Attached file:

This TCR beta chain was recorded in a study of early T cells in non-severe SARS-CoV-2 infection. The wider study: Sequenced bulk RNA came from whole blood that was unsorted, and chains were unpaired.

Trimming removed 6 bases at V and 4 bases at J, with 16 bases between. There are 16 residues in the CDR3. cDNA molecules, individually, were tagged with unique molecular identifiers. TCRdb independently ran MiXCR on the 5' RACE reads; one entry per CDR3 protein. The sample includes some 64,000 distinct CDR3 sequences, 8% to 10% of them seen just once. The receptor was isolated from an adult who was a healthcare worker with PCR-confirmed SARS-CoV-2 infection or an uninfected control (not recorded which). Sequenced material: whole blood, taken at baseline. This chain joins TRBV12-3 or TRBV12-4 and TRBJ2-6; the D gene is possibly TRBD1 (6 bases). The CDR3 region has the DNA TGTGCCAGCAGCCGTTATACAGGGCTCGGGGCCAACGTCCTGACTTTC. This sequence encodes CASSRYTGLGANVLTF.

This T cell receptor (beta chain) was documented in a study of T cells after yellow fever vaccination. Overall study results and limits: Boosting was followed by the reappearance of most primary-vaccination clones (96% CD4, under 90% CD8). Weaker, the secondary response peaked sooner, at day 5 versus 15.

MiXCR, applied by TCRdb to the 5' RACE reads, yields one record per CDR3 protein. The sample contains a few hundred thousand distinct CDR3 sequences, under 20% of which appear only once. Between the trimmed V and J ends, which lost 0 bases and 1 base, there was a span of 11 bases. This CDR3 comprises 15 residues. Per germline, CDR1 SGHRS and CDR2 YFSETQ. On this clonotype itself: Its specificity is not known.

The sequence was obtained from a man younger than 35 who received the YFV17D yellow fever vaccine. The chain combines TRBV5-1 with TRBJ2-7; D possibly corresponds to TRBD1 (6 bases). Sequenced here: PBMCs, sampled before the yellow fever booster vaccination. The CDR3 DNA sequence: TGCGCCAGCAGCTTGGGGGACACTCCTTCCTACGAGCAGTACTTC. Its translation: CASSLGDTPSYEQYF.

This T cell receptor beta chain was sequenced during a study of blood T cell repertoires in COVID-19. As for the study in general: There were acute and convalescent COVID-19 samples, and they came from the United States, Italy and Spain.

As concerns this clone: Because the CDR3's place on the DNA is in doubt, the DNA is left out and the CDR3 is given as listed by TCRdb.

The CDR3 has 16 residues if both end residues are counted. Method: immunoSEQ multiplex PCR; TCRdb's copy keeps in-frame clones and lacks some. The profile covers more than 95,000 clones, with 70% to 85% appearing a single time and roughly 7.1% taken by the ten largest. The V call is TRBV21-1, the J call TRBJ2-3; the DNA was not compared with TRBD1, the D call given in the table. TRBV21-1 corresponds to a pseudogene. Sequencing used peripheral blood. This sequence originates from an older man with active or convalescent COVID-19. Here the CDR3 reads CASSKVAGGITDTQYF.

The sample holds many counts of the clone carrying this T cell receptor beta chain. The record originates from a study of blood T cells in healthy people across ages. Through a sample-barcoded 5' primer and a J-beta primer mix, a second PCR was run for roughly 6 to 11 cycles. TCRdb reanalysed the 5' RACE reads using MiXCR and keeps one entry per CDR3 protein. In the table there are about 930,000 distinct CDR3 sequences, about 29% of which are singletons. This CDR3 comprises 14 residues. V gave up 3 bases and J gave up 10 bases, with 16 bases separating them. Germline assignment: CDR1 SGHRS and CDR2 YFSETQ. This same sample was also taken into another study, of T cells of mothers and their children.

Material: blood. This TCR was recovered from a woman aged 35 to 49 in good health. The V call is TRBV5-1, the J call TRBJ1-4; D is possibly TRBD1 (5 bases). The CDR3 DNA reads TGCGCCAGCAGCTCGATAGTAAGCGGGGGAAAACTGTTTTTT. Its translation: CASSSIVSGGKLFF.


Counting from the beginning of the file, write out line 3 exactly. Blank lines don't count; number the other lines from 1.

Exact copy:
This T cell receptor (beta chain) was documented in a study of T cells after yellow fever vaccination. Overall study results and limits: Boosting was followed by the reappearance of most primary-vaccination clones (96% CD4, under 90% CD8). Weaker, the secondary response peaked sooner, at day 5 versus 15.